America could be on the precipice of some big changes come January. Republican Donald Trump is the surprising president-elect, and Republicans remain in control of both houses of Congress. It's the first time since the 2009-2011 period that these two branches of government are under the control of a single party, and the first time since 2005-2007 that they are under Republican control.
Having the legislative and executive branches of government unified under a single party isn't a guarantee that legislation will be passed, but let's just say that the prospect of reform becomes a lot easier when the ideologies of the president, Senate, and House align.
For example, most Republican lawmakers believe that cutting taxes and putting more money into the hands of American workers and businesses is the best way to ignite economic growth. Trump, for his part, has touted a previously proposed tax reform from the Republican majority in the House of Representatives that would reduce the progressive individual income tax schedule from seven brackets, ranging from a low of 10% to a high of 39.6%, to just three brackets (12%, 25%, 33%). With most Republicans on board with the general idea of tax reform, it seems likely that we'll see changes to the U.S. tax code in the months or years that lie ahead.
But even a unified government could struggle to repeal and replace Obamacare, officially known as the Affordable Care Act (ACA).
Why America hasn't embraced Obamacare
One thing is relatively certain: Americans have mixed feelings about Obamacare. The Kaiser Family Foundation's Health Tracking Poll from September showed that 47% of those surveyed had an unfavorable view of Obamacare compared to 44% who had a favorable view. Going back more than six years of poll data, you can count the number of months that the "favorable" views outnumbered the "unfavorable" on two hands.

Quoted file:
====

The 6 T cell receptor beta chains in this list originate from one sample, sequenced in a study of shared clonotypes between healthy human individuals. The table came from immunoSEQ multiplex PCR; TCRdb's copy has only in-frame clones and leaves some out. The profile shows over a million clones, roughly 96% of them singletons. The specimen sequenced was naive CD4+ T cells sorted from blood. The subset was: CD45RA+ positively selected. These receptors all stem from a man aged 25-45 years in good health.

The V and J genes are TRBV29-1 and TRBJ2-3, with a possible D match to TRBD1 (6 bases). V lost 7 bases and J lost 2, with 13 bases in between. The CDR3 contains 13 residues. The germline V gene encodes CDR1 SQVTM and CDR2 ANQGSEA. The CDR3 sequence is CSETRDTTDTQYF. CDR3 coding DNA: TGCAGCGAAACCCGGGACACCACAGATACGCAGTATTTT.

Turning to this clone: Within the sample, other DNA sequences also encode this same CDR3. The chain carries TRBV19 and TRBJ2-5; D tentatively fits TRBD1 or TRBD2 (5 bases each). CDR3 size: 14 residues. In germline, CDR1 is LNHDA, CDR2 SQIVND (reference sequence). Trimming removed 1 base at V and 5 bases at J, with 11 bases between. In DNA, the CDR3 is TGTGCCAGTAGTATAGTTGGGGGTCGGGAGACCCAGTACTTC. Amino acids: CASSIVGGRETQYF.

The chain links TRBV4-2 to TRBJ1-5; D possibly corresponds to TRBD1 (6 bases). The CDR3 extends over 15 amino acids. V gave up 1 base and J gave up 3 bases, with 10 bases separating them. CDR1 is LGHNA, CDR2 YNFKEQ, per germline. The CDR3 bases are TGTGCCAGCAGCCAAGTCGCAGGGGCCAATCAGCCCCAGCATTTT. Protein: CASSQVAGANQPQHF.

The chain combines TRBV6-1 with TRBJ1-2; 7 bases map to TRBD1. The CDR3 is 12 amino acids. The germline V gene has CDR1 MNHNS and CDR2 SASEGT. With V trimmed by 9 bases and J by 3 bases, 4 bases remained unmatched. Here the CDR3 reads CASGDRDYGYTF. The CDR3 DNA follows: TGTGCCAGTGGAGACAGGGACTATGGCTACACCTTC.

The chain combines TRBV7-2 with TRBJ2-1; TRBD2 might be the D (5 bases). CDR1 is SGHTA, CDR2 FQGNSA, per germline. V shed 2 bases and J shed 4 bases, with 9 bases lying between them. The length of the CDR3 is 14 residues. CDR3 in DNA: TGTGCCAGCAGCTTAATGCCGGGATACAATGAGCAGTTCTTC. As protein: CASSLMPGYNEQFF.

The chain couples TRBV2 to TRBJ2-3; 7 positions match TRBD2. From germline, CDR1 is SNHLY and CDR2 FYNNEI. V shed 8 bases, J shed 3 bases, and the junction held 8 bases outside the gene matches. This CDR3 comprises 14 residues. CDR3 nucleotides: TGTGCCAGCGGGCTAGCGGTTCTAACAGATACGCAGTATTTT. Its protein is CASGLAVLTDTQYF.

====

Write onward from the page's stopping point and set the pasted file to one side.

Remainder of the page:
One reason Obamacare isn't all that popular is its Shared Responsibility Payment, or SRP. The SRP is the penalty attached to the individual mandate for not purchasing health insurance. In short, people don't like being told they have to purchase something, and that if they don't they'll be fined. Of course, the purpose of the SRP, which is the greater of $695 or 2.5% of your modified adjusted gross income in 2016, is to encourage as many people to enroll as possible so as to expand the risk pool for insurance companies.
Cost is another likely reason why Obamacare has been disliked by a steady number of people since the get-go. While it's impossible to make any concrete comparisons between the costs of insurance under the ACA and projections of what costs would have been had Obamacare never implemented, what we do know is that benchmark plan (the second lowest-cost silver plan) premiums in the 38 states represented by HealthCare.gov are set to rise by 25% (that's not a typo!) in 2017. Though 84% of marketplace enrollees are partially shielded from this premium inflation by the Advanced Premium Tax Credit, middle-class Americans who aren't receiving a subsidy could feel the full brunt of these price hikes. For their part, insurers have suggested that the dynamics of Obamacare's current setup aren't sustainable over the long term.
Some of the blame for Obamacare's poor reception could also be put on President Obama himself. He had suggested that consumers would be able to keep their health plan and doctor prior to Obamacare's official rollout, but because of beefed-up minimal essential benefit requirements imposed by the ACA, a number of health plans weren't updated to comply, and simply expired. This left millions of Americans searching for a new plan, and potentially a new primary care physician.
Change could take a long time